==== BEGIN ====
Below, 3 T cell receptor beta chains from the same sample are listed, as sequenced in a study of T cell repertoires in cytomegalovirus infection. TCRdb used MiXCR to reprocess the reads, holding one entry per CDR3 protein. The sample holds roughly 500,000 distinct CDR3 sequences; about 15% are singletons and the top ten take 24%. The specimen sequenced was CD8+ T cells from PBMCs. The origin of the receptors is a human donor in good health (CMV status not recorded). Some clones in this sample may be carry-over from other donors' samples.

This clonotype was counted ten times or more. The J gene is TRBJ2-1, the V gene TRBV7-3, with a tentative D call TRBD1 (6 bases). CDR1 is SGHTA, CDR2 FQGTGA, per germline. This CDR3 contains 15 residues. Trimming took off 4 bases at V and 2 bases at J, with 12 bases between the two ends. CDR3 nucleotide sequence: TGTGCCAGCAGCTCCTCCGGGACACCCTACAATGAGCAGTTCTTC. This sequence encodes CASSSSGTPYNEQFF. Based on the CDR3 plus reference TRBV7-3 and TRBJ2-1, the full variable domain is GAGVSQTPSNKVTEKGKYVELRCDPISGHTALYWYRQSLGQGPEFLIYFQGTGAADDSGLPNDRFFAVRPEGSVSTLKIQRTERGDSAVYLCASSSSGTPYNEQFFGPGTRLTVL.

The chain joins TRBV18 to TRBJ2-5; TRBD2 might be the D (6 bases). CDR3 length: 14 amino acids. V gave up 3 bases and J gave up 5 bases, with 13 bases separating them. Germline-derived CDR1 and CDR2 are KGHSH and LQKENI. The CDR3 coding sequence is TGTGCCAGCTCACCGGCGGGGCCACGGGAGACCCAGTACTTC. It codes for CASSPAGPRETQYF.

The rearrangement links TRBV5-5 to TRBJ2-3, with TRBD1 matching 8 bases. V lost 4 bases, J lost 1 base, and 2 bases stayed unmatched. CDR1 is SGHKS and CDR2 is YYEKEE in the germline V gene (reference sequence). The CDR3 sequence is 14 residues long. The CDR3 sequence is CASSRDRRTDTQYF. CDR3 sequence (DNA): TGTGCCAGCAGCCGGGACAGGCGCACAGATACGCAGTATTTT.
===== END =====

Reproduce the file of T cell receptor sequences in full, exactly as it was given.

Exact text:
Below, 3 T cell receptor beta chains from the same sample are listed, as sequenced in a study of T cell repertoires in cytomegalovirus infection. TCRdb used MiXCR to reprocess the reads, holding one entry per CDR3 protein. The sample holds roughly 500,000 distinct CDR3 sequences; about 15% are singletons and the top ten take 24%. The specimen sequenced was CD8+ T cells from PBMCs. The origin of the receptors is a human donor in good health (CMV status not recorded). Some clones in this sample may be carry-over from other donors' samples.

This clonotype was counted ten times or more. The J gene is TRBJ2-1, the V gene TRBV7-3, with a tentative D call TRBD1 (6 bases). CDR1 is SGHTA, CDR2 FQGTGA, per germline. This CDR3 contains 15 residues. Trimming took off 4 bases at V and 2 bases at J, with 12 bases between the two ends. CDR3 nucleotide sequence: TGTGCCAGCAGCTCCTCCGGGACACCCTACAATGAGCAGTTCTTC. This sequence encodes CASSSSGTPYNEQFF. Based on the CDR3 plus reference TRBV7-3 and TRBJ2-1, the full variable domain is GAGVSQTPSNKVTEKGKYVELRCDPISGHTALYWYRQSLGQGPEFLIYFQGTGAADDSGLPNDRFFAVRPEGSVSTLKIQRTERGDSAVYLCASSSSGTPYNEQFFGPGTRLTVL.

The chain joins TRBV18 to TRBJ2-5; TRBD2 might be the D (6 bases). CDR3 length: 14 amino acids. V gave up 3 bases and J gave up 5 bases, with 13 bases separating them. Germline-derived CDR1 and CDR2 are KGHSH and LQKENI. The CDR3 coding sequence is TGTGCCAGCTCACCGGCGGGGCCACGGGAGACCCAGTACTTC. It codes for CASSPAGPRETQYF.

The rearrangement links TRBV5-5 to TRBJ2-3, with TRBD1 matching 8 bases. V lost 4 bases, J lost 1 base, and 2 bases stayed unmatched. CDR1 is SGHKS and CDR2 is YYEKEE in the germline V gene (reference sequence). The CDR3 sequence is 14 residues long. The CDR3 sequence is CASSRDRRTDTQYF. CDR3 sequence (DNA): TGTGCCAGCAGCCGGGACAGGCGCACAGATACGCAGTATTTT.